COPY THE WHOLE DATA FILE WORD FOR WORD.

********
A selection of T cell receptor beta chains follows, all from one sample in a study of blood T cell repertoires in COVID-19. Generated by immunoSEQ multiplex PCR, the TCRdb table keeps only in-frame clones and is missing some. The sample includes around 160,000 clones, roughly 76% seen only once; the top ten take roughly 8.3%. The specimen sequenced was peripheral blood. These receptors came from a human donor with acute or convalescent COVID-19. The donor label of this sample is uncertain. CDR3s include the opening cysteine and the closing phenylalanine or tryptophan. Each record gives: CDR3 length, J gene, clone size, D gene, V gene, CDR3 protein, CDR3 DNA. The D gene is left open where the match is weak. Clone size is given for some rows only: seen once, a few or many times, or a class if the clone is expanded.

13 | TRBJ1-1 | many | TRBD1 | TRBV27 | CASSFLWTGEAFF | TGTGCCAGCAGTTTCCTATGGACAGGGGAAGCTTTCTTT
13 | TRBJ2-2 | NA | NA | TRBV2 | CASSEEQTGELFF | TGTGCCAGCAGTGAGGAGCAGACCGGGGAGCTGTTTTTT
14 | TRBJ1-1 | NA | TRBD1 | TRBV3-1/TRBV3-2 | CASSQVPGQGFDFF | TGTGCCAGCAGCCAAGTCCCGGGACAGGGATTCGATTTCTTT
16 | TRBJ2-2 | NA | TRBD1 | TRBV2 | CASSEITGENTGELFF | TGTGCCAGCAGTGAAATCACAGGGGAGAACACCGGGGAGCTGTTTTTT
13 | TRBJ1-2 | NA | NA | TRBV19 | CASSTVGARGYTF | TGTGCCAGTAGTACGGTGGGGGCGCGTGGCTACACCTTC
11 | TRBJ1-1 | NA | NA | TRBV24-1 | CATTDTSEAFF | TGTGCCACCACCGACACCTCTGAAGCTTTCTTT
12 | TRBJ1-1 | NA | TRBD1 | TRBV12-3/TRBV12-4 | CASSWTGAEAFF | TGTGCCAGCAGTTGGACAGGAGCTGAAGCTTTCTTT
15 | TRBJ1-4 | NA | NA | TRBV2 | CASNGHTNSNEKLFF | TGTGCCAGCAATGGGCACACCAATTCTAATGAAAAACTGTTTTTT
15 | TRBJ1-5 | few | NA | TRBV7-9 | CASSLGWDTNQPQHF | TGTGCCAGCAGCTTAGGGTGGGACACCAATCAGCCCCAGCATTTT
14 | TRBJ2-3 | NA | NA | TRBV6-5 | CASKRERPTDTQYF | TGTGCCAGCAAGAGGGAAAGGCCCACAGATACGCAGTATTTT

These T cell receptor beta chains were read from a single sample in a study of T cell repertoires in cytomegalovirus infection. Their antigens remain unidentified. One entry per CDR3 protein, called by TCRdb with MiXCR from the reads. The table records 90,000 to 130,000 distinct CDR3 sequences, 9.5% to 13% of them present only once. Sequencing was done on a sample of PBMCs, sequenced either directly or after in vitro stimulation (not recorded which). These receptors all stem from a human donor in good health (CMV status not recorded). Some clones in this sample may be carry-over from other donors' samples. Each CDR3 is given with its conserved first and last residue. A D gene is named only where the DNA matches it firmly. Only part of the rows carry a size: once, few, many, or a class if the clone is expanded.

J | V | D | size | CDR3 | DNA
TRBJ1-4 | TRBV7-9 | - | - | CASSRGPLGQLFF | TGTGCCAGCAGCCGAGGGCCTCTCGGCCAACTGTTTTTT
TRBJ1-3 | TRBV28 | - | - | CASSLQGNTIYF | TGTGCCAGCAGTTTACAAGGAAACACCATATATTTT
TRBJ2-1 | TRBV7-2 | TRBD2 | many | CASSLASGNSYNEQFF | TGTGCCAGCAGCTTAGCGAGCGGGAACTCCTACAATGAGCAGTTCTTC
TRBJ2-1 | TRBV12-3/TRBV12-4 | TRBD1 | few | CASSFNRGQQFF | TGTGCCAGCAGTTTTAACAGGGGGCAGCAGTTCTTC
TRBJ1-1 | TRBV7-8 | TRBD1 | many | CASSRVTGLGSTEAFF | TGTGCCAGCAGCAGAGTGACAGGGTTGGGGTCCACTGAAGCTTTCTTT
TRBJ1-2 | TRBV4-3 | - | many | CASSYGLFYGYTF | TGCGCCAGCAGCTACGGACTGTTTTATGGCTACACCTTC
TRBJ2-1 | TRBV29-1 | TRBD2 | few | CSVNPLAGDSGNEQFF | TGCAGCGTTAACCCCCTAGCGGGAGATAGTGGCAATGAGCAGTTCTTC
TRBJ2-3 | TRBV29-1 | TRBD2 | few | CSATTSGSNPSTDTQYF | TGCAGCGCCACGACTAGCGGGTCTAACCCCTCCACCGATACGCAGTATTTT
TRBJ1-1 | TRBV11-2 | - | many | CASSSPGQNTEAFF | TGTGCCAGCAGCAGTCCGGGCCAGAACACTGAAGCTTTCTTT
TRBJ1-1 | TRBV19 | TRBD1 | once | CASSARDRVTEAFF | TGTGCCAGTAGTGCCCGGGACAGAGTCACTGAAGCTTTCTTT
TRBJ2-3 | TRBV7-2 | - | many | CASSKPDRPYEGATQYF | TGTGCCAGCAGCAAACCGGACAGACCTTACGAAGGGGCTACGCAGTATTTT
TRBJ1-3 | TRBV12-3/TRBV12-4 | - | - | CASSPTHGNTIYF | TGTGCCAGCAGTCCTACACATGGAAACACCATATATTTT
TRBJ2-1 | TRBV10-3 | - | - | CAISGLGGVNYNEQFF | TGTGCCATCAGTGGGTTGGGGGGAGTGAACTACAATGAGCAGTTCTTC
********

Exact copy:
A selection of T cell receptor beta chains follows, all from one sample in a study of blood T cell repertoires in COVID-19. Generated by immunoSEQ multiplex PCR, the TCRdb table keeps only in-frame clones and is missing some. The sample includes around 160,000 clones, roughly 76% seen only once; the top ten take roughly 8.3%. The specimen sequenced was peripheral blood. These receptors came from a human donor with acute or convalescent COVID-19. The donor label of this sample is uncertain. CDR3s include the opening cysteine and the closing phenylalanine or tryptophan. Each record gives: CDR3 length, J gene, clone size, D gene, V gene, CDR3 protein, CDR3 DNA. The D gene is left open where the match is weak. Clone size is given for some rows only: seen once, a few or many times, or a class if the clone is expanded.

13 | TRBJ1-1 | many | TRBD1 | TRBV27 | CASSFLWTGEAFF | TGTGCCAGCAGTTTCCTATGGACAGGGGAAGCTTTCTTT
13 | TRBJ2-2 | NA | NA | TRBV2 | CASSEEQTGELFF | TGTGCCAGCAGTGAGGAGCAGACCGGGGAGCTGTTTTTT
14 | TRBJ1-1 | NA | TRBD1 | TRBV3-1/TRBV3-2 | CASSQVPGQGFDFF | TGTGCCAGCAGCCAAGTCCCGGGACAGGGATTCGATTTCTTT
16 | TRBJ2-2 | NA | TRBD1 | TRBV2 | CASSEITGENTGELFF | TGTGCCAGCAGTGAAATCACAGGGGAGAACACCGGGGAGCTGTTTTTT
13 | TRBJ1-2 | NA | NA | TRBV19 | CASSTVGARGYTF | TGTGCCAGTAGTACGGTGGGGGCGCGTGGCTACACCTTC
11 | TRBJ1-1 | NA | NA | TRBV24-1 | CATTDTSEAFF | TGTGCCACCACCGACACCTCTGAAGCTTTCTTT
12 | TRBJ1-1 | NA | TRBD1 | TRBV12-3/TRBV12-4 | CASSWTGAEAFF | TGTGCCAGCAGTTGGACAGGAGCTGAAGCTTTCTTT
15 | TRBJ1-4 | NA | NA | TRBV2 | CASNGHTNSNEKLFF | TGTGCCAGCAATGGGCACACCAATTCTAATGAAAAACTGTTTTTT
15 | TRBJ1-5 | few | NA | TRBV7-9 | CASSLGWDTNQPQHF | TGTGCCAGCAGCTTAGGGTGGGACACCAATCAGCCCCAGCATTTT
14 | TRBJ2-3 | NA | NA | TRBV6-5 | CASKRERPTDTQYF | TGTGCCAGCAAGAGGGAAAGGCCCACAGATACGCAGTATTTT

These T cell receptor beta chains were read from a single sample in a study of T cell repertoires in cytomegalovirus infection. Their antigens remain unidentified. One entry per CDR3 protein, called by TCRdb with MiXCR from the reads. The table records 90,000 to 130,000 distinct CDR3 sequences, 9.5% to 13% of them present only once. Sequencing was done on a sample of PBMCs, sequenced either directly or after in vitro stimulation (not recorded which). These receptors all stem from a human donor in good health (CMV status not recorded). Some clones in this sample may be carry-over from other donors' samples. Each CDR3 is given with its conserved first and last residue. A D gene is named only where the DNA matches it firmly. Only part of the rows carry a size: once, few, many, or a class if the clone is expanded.

J | V | D | size | CDR3 | DNA
TRBJ1-4 | TRBV7-9 | - | - | CASSRGPLGQLFF | TGTGCCAGCAGCCGAGGGCCTCTCGGCCAACTGTTTTTT
TRBJ1-3 | TRBV28 | - | - | CASSLQGNTIYF | TGTGCCAGCAGTTTACAAGGAAACACCATATATTTT
TRBJ2-1 | TRBV7-2 | TRBD2 | many | CASSLASGNSYNEQFF | TGTGCCAGCAGCTTAGCGAGCGGGAACTCCTACAATGAGCAGTTCTTC
TRBJ2-1 | TRBV12-3/TRBV12-4 | TRBD1 | few | CASSFNRGQQFF | TGTGCCAGCAGTTTTAACAGGGGGCAGCAGTTCTTC
TRBJ1-1 | TRBV7-8 | TRBD1 | many | CASSRVTGLGSTEAFF | TGTGCCAGCAGCAGAGTGACAGGGTTGGGGTCCACTGAAGCTTTCTTT
TRBJ1-2 | TRBV4-3 | - | many | CASSYGLFYGYTF | TGCGCCAGCAGCTACGGACTGTTTTATGGCTACACCTTC
TRBJ2-1 | TRBV29-1 | TRBD2 | few | CSVNPLAGDSGNEQFF | TGCAGCGTTAACCCCCTAGCGGGAGATAGTGGCAATGAGCAGTTCTTC
TRBJ2-3 | TRBV29-1 | TRBD2 | few | CSATTSGSNPSTDTQYF | TGCAGCGCCACGACTAGCGGGTCTAACCCCTCCACCGATACGCAGTATTTT
TRBJ1-1 | TRBV11-2 | - | many | CASSSPGQNTEAFF | TGTGCCAGCAGCAGTCCGGGCCAGAACACTGAAGCTTTCTTT
TRBJ1-1 | TRBV19 | TRBD1 | once | CASSARDRVTEAFF | TGTGCCAGTAGTGCCCGGGACAGAGTCACTGAAGCTTTCTTT
TRBJ2-3 | TRBV7-2 | - | many | CASSKPDRPYEGATQYF | TGTGCCAGCAGCAAACCGGACAGACCTTACGAAGGGGCTACGCAGTATTTT
TRBJ1-3 | TRBV12-3/TRBV12-4 | - | - | CASSPTHGNTIYF | TGTGCCAGCAGTCCTACACATGGAAACACCATATATTTT
TRBJ2-1 | TRBV10-3 | - | - | CAISGLGGVNYNEQFF | TGTGCCATCAGTGGGTTGGGGGGAGTGAACTACAATGAGCAGTTCTTC